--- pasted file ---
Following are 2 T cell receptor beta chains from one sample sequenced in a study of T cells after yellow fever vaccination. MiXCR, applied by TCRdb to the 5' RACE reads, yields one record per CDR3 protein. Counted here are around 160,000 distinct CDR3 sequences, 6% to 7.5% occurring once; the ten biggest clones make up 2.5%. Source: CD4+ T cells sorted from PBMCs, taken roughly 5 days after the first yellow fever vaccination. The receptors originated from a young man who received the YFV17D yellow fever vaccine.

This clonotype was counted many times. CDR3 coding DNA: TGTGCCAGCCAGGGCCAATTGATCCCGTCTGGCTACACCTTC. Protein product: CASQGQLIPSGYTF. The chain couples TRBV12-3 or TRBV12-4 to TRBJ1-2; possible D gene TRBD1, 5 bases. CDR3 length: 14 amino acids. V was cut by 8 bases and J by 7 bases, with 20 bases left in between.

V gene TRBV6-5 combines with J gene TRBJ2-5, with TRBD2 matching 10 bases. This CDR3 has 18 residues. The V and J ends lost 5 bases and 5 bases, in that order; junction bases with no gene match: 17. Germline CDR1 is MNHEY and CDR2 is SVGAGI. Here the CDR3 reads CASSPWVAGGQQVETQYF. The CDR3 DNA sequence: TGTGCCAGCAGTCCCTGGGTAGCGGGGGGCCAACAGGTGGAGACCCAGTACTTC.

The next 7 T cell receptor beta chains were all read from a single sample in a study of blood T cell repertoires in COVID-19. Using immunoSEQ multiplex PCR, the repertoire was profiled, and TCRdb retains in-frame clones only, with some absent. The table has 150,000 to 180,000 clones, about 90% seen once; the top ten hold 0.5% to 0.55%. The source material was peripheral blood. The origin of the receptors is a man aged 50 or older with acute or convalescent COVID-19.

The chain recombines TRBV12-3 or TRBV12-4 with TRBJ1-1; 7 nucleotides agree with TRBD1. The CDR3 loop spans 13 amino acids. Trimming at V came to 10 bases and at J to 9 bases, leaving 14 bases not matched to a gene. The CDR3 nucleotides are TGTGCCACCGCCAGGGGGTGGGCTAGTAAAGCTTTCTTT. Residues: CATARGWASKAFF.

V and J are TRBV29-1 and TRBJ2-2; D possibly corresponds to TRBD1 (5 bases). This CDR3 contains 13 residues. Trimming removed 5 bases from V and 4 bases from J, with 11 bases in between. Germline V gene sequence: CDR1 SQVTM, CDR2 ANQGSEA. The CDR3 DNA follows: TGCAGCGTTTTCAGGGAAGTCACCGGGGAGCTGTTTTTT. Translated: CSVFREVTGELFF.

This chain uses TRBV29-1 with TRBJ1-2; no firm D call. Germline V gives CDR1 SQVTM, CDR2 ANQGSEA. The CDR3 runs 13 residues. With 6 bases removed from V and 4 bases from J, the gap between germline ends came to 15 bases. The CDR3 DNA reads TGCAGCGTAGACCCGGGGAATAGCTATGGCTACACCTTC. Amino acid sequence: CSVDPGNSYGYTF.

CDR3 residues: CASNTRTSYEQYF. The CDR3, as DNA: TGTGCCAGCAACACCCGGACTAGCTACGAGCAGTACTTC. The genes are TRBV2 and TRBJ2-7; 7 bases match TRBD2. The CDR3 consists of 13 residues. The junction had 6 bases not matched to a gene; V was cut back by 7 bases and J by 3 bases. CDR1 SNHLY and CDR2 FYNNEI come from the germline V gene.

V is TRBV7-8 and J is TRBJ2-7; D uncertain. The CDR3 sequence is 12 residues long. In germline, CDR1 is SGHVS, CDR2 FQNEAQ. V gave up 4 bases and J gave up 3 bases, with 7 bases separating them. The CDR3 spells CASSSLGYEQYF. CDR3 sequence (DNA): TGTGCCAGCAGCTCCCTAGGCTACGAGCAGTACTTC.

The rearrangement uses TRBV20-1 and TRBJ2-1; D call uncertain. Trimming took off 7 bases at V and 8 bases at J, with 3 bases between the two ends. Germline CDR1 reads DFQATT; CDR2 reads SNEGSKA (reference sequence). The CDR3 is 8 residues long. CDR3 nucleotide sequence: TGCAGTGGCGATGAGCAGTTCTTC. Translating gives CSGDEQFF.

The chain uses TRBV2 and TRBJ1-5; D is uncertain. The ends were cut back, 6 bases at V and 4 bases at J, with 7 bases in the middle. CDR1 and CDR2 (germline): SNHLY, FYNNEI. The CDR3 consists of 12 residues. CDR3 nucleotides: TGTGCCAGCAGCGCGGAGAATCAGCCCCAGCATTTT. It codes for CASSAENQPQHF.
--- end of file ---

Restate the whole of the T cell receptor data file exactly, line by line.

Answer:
Following are 2 T cell receptor beta chains from one sample sequenced in a study of T cells after yellow fever vaccination. MiXCR, applied by TCRdb to the 5' RACE reads, yields one record per CDR3 protein. Counted here are around 160,000 distinct CDR3 sequences, 6% to 7.5% occurring once; the ten biggest clones make up 2.5%. Source: CD4+ T cells sorted from PBMCs, taken roughly 5 days after the first yellow fever vaccination. The receptors originated from a young man who received the YFV17D yellow fever vaccine.

This clonotype was counted many times. CDR3 coding DNA: TGTGCCAGCCAGGGCCAATTGATCCCGTCTGGCTACACCTTC. Protein product: CASQGQLIPSGYTF. The chain couples TRBV12-3 or TRBV12-4 to TRBJ1-2; possible D gene TRBD1, 5 bases. CDR3 length: 14 amino acids. V was cut by 8 bases and J by 7 bases, with 20 bases left in between.

V gene TRBV6-5 combines with J gene TRBJ2-5, with TRBD2 matching 10 bases. This CDR3 has 18 residues. The V and J ends lost 5 bases and 5 bases, in that order; junction bases with no gene match: 17. Germline CDR1 is MNHEY and CDR2 is SVGAGI. Here the CDR3 reads CASSPWVAGGQQVETQYF. The CDR3 DNA sequence: TGTGCCAGCAGTCCCTGGGTAGCGGGGGGCCAACAGGTGGAGACCCAGTACTTC.

The next 7 T cell receptor beta chains were all read from a single sample in a study of blood T cell repertoires in COVID-19. Using immunoSEQ multiplex PCR, the repertoire was profiled, and TCRdb retains in-frame clones only, with some absent. The table has 150,000 to 180,000 clones, about 90% seen once; the top ten hold 0.5% to 0.55%. The source material was peripheral blood. The origin of the receptors is a man aged 50 or older with acute or convalescent COVID-19.

The chain recombines TRBV12-3 or TRBV12-4 with TRBJ1-1; 7 nucleotides agree with TRBD1. The CDR3 loop spans 13 amino acids. Trimming at V came to 10 bases and at J to 9 bases, leaving 14 bases not matched to a gene. The CDR3 nucleotides are TGTGCCACCGCCAGGGGGTGGGCTAGTAAAGCTTTCTTT. Residues: CATARGWASKAFF.

V and J are TRBV29-1 and TRBJ2-2; D possibly corresponds to TRBD1 (5 bases). This CDR3 contains 13 residues. Trimming removed 5 bases from V and 4 bases from J, with 11 bases in between. Germline V gene sequence: CDR1 SQVTM, CDR2 ANQGSEA. The CDR3 DNA follows: TGCAGCGTTTTCAGGGAAGTCACCGGGGAGCTGTTTTTT. Translated: CSVFREVTGELFF.

This chain uses TRBV29-1 with TRBJ1-2; no firm D call. Germline V gives CDR1 SQVTM, CDR2 ANQGSEA. The CDR3 runs 13 residues. With 6 bases removed from V and 4 bases from J, the gap between germline ends came to 15 bases. The CDR3 DNA reads TGCAGCGTAGACCCGGGGAATAGCTATGGCTACACCTTC. Amino acid sequence: CSVDPGNSYGYTF.

CDR3 residues: CASNTRTSYEQYF. The CDR3, as DNA: TGTGCCAGCAACACCCGGACTAGCTACGAGCAGTACTTC. The genes are TRBV2 and TRBJ2-7; 7 bases match TRBD2. The CDR3 consists of 13 residues. The junction had 6 bases not matched to a gene; V was cut back by 7 bases and J by 3 bases. CDR1 SNHLY and CDR2 FYNNEI come from the germline V gene.

V is TRBV7-8 and J is TRBJ2-7; D uncertain. The CDR3 sequence is 12 residues long. In germline, CDR1 is SGHVS, CDR2 FQNEAQ. V gave up 4 bases and J gave up 3 bases, with 7 bases separating them. The CDR3 spells CASSSLGYEQYF. CDR3 sequence (DNA): TGTGCCAGCAGCTCCCTAGGCTACGAGCAGTACTTC.

The rearrangement uses TRBV20-1 and TRBJ2-1; D call uncertain. Trimming took off 7 bases at V and 8 bases at J, with 3 bases between the two ends. Germline CDR1 reads DFQATT; CDR2 reads SNEGSKA (reference sequence). The CDR3 is 8 residues long. CDR3 nucleotide sequence: TGCAGTGGCGATGAGCAGTTCTTC. Translating gives CSGDEQFF.

The chain uses TRBV2 and TRBJ1-5; D is uncertain. The ends were cut back, 6 bases at V and 4 bases at J, with 7 bases in the middle. CDR1 and CDR2 (germline): SNHLY, FYNNEI. The CDR3 consists of 12 residues. CDR3 nucleotides: TGTGCCAGCAGCGCGGAGAATCAGCCCCAGCATTTT. It codes for CASSAENQPQHF.